With respect to electric power supply isolated thermal generating plant in a few urban centers, with capacities rated at most in a few hundreds of kilowatts at independence, were replaced with several major power stations, having capacities rated in thousands of megawatts, using hydro and gas powered turbines and all linked together in a national grid. The largest power station completed in 1982 at Egbin had six turbines each of 220 megawatts capacity, thus generating 1,320 megawatts at just one single location and also bringing the total power generating capacity in the nation to 4,000 megawatts, which we were unable to surpass until 30 years later when it was announced on Monday 6th August 2012 that a generating capacity of 4,237 megawatts had been achieved in the country!. Even in telecommunications, where no spectacular achievement was recorded in the country until 2001 with the arrival of Global System of Mobile Communications (GSM), noticeable improvement in terms of coverage and technology occurred.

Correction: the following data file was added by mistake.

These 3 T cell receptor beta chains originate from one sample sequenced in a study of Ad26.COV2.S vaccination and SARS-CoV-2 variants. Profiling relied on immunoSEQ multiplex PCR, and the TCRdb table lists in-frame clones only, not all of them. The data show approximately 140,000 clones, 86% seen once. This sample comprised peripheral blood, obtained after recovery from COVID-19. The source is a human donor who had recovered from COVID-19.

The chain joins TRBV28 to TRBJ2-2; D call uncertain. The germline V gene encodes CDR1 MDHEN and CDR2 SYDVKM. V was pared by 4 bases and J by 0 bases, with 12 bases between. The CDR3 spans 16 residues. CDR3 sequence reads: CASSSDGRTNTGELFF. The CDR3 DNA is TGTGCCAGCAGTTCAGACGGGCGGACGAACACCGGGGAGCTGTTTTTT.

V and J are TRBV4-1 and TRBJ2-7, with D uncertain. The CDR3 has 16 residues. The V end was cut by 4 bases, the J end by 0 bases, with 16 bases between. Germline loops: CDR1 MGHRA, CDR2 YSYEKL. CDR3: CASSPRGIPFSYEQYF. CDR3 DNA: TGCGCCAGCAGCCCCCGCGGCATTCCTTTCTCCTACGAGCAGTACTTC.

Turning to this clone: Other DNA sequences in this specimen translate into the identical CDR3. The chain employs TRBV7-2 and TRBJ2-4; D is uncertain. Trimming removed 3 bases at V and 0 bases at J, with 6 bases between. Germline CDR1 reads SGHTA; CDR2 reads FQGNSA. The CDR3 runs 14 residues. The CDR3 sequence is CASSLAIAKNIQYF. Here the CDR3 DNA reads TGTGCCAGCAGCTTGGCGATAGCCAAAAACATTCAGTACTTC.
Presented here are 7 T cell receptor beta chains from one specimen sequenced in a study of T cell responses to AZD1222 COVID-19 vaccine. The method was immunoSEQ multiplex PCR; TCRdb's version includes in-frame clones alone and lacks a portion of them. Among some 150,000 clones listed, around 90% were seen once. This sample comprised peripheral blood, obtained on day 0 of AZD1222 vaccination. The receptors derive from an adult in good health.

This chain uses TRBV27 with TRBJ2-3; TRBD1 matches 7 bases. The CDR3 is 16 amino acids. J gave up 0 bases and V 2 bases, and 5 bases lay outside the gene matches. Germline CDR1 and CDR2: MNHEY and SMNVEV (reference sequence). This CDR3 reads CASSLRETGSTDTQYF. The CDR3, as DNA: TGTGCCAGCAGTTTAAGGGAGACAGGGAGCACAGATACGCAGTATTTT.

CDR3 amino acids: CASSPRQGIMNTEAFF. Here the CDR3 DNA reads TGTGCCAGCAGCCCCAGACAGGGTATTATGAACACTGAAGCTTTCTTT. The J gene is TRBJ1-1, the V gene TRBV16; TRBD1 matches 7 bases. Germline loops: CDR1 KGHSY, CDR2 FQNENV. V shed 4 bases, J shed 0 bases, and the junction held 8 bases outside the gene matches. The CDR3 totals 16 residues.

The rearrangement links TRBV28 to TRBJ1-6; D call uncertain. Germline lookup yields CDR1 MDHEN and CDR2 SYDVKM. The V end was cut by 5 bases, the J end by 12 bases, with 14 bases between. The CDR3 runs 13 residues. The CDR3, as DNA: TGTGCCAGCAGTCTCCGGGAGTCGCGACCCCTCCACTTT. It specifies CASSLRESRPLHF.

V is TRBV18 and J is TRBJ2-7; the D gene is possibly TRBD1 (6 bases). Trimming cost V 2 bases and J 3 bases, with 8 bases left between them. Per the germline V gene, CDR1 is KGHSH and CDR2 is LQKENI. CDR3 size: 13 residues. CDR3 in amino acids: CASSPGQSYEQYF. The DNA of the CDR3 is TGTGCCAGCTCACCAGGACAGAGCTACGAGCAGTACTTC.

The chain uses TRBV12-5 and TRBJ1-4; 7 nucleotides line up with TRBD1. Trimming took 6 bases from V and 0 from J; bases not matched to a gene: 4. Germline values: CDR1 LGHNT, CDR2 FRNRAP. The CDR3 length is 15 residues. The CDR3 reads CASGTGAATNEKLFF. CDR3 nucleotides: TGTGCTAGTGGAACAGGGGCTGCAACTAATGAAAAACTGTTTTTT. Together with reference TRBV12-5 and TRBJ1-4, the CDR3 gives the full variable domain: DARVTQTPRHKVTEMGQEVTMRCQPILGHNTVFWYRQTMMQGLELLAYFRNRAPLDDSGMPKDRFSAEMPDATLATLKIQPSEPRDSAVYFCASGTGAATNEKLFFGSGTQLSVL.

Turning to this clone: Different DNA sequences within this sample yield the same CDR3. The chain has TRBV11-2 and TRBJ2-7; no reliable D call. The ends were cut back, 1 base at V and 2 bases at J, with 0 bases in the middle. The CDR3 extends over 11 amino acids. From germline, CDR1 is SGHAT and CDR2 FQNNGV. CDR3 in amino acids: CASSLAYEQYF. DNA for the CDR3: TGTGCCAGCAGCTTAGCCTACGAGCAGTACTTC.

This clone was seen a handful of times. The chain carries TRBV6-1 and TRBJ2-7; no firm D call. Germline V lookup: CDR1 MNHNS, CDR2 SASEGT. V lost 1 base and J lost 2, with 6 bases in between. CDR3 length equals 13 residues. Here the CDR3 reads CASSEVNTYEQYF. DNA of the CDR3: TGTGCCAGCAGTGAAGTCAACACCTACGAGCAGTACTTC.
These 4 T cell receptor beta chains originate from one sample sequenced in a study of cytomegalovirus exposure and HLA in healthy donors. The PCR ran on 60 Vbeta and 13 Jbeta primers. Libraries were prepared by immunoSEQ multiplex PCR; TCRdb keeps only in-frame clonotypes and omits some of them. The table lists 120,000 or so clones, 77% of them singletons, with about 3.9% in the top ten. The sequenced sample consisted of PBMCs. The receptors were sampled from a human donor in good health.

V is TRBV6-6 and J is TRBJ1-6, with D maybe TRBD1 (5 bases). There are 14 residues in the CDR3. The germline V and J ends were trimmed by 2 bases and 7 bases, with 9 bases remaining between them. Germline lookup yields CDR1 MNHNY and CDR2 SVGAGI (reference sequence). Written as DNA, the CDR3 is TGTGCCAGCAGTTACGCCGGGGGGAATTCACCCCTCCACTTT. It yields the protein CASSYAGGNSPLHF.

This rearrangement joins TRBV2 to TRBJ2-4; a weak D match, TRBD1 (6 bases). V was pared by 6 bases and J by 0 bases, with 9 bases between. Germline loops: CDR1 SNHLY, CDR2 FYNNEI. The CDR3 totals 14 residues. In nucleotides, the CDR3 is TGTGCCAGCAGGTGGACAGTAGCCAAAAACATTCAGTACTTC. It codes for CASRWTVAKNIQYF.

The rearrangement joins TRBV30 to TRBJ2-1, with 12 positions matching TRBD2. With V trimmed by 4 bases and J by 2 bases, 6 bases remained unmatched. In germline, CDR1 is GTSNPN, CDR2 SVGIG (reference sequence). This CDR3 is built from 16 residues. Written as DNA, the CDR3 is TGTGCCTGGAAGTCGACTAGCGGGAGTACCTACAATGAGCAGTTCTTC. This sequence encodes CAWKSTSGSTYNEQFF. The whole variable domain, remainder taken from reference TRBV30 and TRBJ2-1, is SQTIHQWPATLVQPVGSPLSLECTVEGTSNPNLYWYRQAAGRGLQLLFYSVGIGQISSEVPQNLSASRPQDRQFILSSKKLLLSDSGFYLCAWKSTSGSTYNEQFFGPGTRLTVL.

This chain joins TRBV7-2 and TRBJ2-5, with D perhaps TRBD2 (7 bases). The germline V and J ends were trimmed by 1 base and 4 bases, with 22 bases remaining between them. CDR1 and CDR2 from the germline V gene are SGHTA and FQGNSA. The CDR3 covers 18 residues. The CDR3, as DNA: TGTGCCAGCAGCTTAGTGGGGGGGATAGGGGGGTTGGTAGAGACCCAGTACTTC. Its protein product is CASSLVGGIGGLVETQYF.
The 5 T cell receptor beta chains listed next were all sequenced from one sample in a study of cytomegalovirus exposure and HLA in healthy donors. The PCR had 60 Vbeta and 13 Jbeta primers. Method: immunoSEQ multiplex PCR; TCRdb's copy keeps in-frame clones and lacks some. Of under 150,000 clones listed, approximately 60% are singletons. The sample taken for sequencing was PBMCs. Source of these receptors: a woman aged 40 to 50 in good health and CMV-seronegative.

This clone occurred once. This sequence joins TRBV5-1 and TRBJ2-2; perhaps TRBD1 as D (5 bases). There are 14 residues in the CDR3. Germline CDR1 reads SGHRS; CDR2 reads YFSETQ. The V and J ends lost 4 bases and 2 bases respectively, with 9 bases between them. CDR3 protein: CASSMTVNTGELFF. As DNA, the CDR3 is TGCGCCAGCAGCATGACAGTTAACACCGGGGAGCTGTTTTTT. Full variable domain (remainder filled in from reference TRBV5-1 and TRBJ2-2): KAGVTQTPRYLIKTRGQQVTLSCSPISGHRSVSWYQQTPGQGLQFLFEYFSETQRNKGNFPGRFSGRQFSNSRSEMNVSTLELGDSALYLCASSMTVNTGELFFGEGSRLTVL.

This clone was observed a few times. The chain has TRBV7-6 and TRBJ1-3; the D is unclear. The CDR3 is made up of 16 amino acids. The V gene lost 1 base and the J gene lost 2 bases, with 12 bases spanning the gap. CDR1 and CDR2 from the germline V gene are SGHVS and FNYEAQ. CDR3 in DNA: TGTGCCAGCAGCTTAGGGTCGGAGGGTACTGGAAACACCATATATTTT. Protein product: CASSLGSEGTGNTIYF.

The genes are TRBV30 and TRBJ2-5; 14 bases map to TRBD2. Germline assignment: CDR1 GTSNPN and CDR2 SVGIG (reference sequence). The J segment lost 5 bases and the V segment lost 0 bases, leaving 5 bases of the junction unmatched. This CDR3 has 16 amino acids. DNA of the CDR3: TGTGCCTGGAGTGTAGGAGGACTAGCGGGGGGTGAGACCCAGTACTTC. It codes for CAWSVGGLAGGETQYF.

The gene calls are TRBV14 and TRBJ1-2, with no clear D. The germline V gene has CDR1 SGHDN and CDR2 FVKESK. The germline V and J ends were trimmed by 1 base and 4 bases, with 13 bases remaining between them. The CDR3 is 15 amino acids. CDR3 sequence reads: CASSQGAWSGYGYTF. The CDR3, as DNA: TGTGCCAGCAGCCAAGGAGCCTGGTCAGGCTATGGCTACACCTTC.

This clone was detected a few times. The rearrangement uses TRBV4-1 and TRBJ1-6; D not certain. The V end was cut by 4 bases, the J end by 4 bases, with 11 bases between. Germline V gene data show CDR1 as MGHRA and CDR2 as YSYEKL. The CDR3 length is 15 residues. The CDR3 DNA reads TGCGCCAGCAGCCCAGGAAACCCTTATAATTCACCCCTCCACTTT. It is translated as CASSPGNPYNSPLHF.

In the case of transportation modes, the 73,600 kilometres classified roads of single lane mostly unpaved roads (only 8,000 kilometres or about 11% were paved) at independence in 1960 were replaced with more than 200,000 kilometres of paved roads out of which more than 2,000 kilometres have dual carriageways. The quality and extent of the national road network received world acclaim and recognition as a result of which the International Road Federation produced a publication in 1982 entitled “Building Roads in Nigeria: An IRF Case History”. Consequently, the Director of Federal Highways in 1982, Engr. Ifeanyi Osili, (now deceased) was honoured as the “Man of The Year” by the Federation.
The Apapa Port Complex was greatly expanded including the addition of Roll – on Roll – off berths, in addition to several other ports along the national coastline. Air transport was expanded to cover the country far beyond the Lagos and Kano Airports and the few landing strips located in some Provincial Capitals at independence. Also about 5,000 kilometres of pipelines for transporting crude oil and petroleum products were built and linked to refineries capable of refining more than 400,000 barrels of crude oil daily.
TO BE CONTINUED TOMORROW
• Oseni is a former Director, Development and Engineering, Federal Capital Development Authority, Abuja.